GILMAN — Contrary to statements made by the Ford-Iroquois Public Health Department's Freedom of Information Act officer and its former administrator, the agency does have a written procedure setting guidelines for the awarding of bids for contracts, according to a document provided to the Paxton Record.
Iroquois County Board Chairman Rod Copas said he acquired the health department's written "procurement procedure" through a Freedom of Information Act request he filed recently.
Its wording contradicts a statement made to the Paxton Record by health department FOIA officer Julie Clark in response to a FOIA request the newspaper filed on March 20. It also contradicts what then-Administrator Doug Corbett told the Ford County Board on May 13, when explaining how a controversial $124,000 contract was awarded to a company owned by Clark's husband for the installation of solar panels on the agency's offices.
Copas, who also serves on the board of health, said he will ask for action to be taken by the board of health Wednesday night against employees who he says are responsible for deceiving the public.
The document Copas obtained, he said, "just shows the continued malfeasance, the continued hiding of the facts from the board members, from the public, and this is not acceptable. ... This has to stop now."
If the board of health does not take action that Copas deems necessary, he is prepared to ask for the Iroquois County Board to vote to dissolve the bi-county health department. An item on the agenda for Thursday's meeting of the county board's policy and procedure committee lists a possible discussion and action on the dissolution of the agency.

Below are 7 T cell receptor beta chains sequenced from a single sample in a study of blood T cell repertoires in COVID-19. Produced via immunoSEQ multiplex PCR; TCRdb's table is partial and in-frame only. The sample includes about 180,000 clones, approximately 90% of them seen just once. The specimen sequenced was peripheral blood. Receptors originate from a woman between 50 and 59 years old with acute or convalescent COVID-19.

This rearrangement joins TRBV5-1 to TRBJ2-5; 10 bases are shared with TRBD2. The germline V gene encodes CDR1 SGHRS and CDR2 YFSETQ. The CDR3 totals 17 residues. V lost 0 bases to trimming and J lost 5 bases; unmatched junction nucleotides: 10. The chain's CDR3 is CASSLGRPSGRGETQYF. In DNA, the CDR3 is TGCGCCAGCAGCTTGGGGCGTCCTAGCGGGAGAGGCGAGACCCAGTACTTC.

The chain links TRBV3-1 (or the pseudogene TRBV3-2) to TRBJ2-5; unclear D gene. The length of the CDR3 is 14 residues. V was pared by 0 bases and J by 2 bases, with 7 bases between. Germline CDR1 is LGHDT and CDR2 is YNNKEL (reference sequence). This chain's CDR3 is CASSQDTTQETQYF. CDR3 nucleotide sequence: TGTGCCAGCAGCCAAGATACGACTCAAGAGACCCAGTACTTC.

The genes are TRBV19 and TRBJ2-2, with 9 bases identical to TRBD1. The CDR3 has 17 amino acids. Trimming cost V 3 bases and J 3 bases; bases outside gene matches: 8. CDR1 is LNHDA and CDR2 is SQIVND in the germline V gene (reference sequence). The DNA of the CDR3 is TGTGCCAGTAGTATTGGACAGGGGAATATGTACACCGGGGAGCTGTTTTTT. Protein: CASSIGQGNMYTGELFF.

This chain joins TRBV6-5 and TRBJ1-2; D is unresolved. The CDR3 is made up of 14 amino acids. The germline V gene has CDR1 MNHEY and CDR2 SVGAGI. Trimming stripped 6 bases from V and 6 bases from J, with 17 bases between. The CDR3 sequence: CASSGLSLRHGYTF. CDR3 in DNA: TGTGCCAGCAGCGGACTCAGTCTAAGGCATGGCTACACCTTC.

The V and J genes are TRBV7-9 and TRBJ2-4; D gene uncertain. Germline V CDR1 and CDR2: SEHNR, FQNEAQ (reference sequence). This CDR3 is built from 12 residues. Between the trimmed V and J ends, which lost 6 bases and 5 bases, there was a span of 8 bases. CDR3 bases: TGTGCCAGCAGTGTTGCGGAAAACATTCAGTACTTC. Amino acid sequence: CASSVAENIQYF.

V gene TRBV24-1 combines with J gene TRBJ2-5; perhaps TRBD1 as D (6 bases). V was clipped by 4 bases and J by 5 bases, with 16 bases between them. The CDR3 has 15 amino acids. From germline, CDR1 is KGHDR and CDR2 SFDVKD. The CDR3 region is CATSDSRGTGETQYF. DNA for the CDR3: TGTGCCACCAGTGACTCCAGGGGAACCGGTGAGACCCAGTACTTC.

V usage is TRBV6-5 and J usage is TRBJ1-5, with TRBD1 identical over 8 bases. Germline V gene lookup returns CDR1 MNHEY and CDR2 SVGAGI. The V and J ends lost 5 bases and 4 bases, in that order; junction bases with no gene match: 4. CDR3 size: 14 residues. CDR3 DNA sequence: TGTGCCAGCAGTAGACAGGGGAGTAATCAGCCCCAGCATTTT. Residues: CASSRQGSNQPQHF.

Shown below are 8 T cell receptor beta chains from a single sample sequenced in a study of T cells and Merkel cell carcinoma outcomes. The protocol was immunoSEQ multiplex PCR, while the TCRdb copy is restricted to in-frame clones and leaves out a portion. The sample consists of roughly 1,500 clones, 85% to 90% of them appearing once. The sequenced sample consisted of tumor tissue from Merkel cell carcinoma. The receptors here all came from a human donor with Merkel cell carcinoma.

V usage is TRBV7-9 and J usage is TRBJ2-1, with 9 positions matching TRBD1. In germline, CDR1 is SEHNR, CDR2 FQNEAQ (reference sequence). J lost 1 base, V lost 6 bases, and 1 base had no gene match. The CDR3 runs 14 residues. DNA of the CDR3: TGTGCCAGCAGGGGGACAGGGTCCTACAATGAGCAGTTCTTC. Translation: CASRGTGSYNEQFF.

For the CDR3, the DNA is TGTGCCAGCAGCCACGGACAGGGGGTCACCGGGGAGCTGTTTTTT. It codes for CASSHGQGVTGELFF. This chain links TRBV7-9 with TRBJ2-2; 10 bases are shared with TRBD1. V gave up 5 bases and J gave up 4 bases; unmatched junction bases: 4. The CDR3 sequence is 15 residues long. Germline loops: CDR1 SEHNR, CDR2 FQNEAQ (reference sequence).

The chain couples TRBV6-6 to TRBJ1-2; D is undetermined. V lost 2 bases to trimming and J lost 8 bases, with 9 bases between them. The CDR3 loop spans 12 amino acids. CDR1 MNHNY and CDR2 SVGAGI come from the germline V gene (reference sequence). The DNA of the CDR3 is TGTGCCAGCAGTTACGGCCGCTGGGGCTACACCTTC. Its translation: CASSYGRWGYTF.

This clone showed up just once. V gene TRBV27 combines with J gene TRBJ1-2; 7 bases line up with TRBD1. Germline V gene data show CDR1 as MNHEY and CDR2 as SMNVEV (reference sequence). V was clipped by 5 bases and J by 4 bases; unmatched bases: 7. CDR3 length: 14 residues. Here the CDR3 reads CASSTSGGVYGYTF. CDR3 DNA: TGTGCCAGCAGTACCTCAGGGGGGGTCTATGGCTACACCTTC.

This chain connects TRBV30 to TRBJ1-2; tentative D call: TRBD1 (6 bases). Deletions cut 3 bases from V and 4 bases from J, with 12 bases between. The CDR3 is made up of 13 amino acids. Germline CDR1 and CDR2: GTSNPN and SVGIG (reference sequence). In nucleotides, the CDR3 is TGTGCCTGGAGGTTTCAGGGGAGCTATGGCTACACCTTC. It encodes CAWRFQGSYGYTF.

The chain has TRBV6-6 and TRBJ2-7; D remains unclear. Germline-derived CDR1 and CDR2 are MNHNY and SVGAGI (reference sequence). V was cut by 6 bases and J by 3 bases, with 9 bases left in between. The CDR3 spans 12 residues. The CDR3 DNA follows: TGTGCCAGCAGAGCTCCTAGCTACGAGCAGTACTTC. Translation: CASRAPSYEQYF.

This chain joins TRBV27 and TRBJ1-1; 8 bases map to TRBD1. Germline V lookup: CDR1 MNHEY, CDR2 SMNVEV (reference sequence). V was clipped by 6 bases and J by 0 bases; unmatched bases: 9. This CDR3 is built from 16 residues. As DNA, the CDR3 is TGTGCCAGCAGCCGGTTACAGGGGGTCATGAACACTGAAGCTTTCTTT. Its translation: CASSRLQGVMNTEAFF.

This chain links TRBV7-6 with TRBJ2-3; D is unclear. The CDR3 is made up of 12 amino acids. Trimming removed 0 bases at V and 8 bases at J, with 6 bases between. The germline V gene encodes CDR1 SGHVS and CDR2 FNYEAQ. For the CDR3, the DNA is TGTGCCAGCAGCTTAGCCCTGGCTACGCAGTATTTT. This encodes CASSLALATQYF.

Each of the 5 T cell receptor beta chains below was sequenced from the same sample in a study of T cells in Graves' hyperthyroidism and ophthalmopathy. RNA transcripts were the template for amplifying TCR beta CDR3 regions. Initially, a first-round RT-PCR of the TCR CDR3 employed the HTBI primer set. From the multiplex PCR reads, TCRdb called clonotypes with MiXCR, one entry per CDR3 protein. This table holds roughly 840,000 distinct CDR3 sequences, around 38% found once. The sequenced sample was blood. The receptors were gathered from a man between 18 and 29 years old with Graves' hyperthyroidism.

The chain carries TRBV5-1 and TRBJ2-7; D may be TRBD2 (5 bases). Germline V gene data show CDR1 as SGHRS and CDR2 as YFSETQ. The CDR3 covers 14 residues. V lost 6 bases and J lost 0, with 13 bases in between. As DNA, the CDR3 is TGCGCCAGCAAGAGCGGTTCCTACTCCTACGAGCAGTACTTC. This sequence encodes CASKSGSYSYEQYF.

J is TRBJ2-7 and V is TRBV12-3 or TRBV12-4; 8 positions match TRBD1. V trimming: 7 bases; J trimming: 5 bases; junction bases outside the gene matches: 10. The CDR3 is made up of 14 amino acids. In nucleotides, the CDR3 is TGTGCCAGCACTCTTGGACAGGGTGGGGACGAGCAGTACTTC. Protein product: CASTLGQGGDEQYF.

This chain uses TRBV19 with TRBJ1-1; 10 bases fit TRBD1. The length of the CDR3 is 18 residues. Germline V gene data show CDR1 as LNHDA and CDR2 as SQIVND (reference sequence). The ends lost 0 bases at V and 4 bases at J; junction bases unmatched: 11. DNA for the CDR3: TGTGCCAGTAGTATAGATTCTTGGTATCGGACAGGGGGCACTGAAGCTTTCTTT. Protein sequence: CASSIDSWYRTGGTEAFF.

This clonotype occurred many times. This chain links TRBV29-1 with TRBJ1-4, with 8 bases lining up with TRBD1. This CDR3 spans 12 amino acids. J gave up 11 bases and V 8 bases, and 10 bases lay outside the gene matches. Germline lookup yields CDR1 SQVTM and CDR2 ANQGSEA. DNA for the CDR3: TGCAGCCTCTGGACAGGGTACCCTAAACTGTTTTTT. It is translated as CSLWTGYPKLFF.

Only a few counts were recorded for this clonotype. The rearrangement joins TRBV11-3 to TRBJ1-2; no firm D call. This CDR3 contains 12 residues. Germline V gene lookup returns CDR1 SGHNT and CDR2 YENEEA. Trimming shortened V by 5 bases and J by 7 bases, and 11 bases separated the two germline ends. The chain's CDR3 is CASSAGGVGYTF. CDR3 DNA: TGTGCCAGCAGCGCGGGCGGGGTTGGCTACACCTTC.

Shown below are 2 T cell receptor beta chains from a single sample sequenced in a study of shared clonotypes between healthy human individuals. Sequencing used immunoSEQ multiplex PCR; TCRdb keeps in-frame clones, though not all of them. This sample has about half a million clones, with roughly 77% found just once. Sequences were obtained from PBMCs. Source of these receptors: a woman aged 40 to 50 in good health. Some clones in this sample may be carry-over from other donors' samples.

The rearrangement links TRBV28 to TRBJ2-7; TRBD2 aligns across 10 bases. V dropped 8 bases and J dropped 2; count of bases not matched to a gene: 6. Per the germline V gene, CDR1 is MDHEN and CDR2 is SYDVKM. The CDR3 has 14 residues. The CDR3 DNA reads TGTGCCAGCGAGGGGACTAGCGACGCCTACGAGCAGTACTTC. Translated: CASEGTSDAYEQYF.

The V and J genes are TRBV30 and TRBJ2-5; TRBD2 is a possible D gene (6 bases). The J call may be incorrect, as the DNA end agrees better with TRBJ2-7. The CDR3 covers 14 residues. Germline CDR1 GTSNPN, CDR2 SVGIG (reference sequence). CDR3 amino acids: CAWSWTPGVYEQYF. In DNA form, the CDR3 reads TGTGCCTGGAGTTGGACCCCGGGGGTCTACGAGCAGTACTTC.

The Paxton Record filed a FOIA request with the health department in March, requesting a copy of the health department's procurement regulations, pertaining to the rules for bidding and awarding contracts. The newspaper was attempting to acquire information that would help shed light into the legality of the awarding of a contract in 2011 to CMS Renewables Inc., a company based in Collinsville that is owned by Clark's husband.
In response, Clark wrote an email saying, "per consultation with legal counsel, the Ford-Iroquois Public Health Department does not have any regulations or other material regarding purchases and contracts."
But the document Copas acquired shows otherwise.
Clark declined to comment Monday.
"I'm not supposed to say anything until I talk to the board," Clark said.
The attorney who was representing the health department at the time the FOIA request was filed — Ron Boyer of Watseka — said Monday he does not remember if he was involved in Clark's response to the Paxton Record's request for information.
"I'm not saying it didn't happen, but I don't remember it," Boyer said.
On Monday, Copas said Corbett signed off annually on the bid procurement procedures of the health department. The procedures state that if the cost of equipment purchased by the agency exceeds $3,000, the public health administrator "will solicit sealed bids by public advertisement" at least two weeks prior to bids being due. The administrator also is to establish a date and time for bids to be opened publicly.
The procedures also state that "no officer, employee, or his/her partner, immediate family or agent of this agency will participate in the selection, awarding or administration of a contract, if a conflict of interest, real or apparent, would be involved."
Among the issues previously reported in the Paxton Record was that CMS Renewables was awarded the solar panel contract despite never submitting a bid, that there was no public bid opening, and that there were only eight days provided for bids to be accepted. A public notice also asked that bids be emailed to the health department, meaning they were not sealed.
Corbett told the Ford County Board in May that he could find no law applying to his agency regarding the procedures for bidding out contracts.
"There's nothing that was found at the time, or that I have been made aware of at this time, of anything that says a local health department has to follow X, Y and Z protocol," Corbett said. "There's nothing that's written other than state laws that the state agencies have to follow."